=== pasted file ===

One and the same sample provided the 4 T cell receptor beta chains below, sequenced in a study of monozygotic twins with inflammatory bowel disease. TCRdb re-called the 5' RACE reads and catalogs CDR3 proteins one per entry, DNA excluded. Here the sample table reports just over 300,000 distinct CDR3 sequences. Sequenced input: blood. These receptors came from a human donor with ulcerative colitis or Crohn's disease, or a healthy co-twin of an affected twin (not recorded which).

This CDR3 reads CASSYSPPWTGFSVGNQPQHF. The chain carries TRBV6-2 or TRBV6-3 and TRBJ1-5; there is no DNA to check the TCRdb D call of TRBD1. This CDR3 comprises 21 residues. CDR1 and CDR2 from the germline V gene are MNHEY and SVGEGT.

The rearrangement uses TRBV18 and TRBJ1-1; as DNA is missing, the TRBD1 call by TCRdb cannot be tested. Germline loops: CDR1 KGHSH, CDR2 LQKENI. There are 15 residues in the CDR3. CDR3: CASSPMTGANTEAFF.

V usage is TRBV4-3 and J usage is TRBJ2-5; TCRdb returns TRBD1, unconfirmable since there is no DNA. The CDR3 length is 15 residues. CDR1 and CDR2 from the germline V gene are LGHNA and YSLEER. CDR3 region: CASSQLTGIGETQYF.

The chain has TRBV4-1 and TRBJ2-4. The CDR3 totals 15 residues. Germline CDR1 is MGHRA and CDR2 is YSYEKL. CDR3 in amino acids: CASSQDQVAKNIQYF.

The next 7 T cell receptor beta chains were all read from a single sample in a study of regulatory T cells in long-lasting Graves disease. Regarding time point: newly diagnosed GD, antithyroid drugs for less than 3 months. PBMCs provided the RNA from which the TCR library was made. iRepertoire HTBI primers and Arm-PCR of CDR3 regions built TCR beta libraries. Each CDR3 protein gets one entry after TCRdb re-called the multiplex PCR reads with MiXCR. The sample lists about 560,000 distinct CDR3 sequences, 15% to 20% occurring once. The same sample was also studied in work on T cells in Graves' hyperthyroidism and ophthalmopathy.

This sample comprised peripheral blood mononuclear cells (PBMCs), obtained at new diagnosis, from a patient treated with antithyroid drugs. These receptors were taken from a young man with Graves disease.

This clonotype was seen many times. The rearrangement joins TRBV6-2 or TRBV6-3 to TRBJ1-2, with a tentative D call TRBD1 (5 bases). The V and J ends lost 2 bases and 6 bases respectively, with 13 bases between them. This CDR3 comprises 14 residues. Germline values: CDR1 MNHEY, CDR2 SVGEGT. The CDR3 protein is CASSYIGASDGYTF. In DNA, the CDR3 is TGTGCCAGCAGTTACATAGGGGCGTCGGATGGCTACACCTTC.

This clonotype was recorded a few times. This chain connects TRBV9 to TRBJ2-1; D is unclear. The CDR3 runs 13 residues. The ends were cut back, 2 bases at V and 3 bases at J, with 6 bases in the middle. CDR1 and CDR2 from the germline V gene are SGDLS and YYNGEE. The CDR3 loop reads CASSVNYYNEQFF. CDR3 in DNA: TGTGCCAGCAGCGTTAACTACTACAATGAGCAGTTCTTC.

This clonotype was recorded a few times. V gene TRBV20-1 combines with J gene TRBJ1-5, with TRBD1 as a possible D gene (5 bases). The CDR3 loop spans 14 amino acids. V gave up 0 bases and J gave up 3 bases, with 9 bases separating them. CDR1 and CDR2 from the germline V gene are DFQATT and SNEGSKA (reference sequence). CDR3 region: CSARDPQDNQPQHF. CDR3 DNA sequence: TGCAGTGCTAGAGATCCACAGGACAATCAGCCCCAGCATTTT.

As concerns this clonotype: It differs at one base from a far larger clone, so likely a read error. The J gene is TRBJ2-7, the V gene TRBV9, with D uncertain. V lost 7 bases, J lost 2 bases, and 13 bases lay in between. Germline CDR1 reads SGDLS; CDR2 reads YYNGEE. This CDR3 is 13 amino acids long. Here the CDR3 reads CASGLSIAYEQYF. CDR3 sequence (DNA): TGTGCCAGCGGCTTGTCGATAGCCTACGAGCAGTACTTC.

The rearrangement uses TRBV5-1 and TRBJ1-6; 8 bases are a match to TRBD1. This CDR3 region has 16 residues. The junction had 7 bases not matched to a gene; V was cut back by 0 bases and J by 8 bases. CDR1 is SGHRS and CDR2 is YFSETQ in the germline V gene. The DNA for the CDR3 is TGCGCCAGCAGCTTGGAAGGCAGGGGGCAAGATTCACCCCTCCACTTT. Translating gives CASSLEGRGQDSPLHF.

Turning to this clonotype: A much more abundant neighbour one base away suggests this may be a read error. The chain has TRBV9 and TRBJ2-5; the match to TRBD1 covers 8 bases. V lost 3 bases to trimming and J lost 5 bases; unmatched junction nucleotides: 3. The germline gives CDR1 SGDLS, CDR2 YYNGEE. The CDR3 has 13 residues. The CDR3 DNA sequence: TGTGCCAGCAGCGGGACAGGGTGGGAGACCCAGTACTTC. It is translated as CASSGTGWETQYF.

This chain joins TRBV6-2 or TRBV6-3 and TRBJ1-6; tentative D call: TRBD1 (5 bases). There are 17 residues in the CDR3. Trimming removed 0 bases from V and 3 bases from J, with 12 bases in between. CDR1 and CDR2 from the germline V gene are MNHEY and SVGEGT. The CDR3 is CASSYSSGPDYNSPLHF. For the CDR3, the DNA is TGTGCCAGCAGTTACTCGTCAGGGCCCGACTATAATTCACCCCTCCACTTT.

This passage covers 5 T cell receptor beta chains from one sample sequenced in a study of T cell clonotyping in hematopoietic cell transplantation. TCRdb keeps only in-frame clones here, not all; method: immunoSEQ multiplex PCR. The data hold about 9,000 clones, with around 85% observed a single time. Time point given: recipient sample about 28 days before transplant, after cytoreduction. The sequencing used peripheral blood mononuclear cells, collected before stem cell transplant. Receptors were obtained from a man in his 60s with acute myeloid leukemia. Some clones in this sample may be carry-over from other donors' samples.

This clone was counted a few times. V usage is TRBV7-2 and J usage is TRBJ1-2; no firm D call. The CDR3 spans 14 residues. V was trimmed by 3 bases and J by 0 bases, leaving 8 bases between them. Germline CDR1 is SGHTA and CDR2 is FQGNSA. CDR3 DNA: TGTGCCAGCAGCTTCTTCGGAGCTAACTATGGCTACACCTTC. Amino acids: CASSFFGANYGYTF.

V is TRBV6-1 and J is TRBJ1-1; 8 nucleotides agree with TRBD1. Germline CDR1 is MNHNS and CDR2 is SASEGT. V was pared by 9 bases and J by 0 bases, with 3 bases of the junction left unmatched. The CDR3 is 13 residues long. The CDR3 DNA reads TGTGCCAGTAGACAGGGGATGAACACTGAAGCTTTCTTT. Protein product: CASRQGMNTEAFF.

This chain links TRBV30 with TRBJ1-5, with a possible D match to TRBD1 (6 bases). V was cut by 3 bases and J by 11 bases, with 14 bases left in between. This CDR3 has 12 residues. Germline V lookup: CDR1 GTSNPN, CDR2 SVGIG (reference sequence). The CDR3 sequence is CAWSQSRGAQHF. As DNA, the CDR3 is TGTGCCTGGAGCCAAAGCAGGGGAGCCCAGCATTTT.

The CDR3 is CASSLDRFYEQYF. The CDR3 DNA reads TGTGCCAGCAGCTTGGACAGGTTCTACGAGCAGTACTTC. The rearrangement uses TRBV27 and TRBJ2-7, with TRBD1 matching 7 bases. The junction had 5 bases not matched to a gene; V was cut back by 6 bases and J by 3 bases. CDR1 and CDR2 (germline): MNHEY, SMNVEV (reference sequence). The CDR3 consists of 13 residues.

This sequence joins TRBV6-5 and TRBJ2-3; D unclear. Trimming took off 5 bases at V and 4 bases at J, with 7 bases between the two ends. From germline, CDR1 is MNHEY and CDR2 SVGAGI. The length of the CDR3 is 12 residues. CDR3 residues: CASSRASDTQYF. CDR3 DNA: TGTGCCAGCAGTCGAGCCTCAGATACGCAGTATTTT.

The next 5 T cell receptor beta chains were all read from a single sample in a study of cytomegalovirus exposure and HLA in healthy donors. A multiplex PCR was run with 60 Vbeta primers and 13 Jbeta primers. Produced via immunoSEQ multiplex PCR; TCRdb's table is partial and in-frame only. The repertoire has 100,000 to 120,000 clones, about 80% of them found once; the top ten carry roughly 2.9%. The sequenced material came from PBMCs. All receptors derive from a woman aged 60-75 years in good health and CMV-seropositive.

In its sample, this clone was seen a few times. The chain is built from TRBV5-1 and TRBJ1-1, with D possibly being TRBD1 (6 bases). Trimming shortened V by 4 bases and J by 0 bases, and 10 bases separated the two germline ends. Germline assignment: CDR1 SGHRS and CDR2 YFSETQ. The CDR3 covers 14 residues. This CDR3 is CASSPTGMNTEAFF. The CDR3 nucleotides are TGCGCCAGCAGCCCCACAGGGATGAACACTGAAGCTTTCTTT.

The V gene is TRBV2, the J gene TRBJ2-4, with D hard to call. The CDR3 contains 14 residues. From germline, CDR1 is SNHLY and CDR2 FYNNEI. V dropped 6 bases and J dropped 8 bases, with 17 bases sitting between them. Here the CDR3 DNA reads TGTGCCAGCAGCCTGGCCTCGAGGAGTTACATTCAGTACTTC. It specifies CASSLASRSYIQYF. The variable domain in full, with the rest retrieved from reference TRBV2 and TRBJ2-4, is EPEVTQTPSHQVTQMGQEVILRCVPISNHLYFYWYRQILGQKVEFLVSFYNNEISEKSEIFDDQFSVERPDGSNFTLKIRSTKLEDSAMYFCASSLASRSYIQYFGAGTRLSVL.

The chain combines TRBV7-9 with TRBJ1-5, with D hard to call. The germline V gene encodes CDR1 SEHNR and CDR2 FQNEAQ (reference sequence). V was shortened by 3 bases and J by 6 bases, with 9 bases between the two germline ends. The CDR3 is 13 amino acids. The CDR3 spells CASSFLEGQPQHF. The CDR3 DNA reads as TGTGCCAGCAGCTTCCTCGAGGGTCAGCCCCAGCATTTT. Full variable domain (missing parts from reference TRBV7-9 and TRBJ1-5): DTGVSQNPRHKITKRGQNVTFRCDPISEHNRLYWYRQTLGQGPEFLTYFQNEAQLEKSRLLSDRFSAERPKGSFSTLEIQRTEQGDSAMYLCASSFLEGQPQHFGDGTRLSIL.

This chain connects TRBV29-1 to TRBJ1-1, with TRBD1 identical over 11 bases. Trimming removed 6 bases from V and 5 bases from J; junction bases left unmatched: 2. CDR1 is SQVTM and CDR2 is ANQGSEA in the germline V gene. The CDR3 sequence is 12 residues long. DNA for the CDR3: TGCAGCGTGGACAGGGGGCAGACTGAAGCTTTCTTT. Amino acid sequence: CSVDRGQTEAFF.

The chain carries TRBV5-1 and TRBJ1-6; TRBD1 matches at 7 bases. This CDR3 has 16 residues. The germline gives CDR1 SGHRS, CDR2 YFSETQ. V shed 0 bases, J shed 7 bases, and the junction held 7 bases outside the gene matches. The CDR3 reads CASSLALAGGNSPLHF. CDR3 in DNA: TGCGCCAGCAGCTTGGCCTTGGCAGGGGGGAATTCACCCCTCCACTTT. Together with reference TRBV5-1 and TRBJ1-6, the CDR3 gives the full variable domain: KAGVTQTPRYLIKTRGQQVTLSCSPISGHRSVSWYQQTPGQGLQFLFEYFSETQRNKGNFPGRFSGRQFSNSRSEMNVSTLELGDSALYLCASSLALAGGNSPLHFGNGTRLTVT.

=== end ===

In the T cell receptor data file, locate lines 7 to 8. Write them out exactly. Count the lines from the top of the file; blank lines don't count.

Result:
This sample comprised peripheral blood mononuclear cells (PBMCs), obtained at new diagnosis, from a patient treated with antithyroid drugs. These receptors were taken from a young man with Graves disease.

This clonotype was seen many times. The rearrangement joins TRBV6-2 or TRBV6-3 to TRBJ1-2, with a tentative D call TRBD1 (5 bases). The V and J ends lost 2 bases and 6 bases respectively, with 13 bases between them. This CDR3 comprises 14 residues. Germline values: CDR1 MNHEY, CDR2 SVGEGT. The CDR3 protein is CASSYIGASDGYTF. In DNA, the CDR3 is TGTGCCAGCAGTTACATAGGGGCGTCGGATGGCTACACCTTC.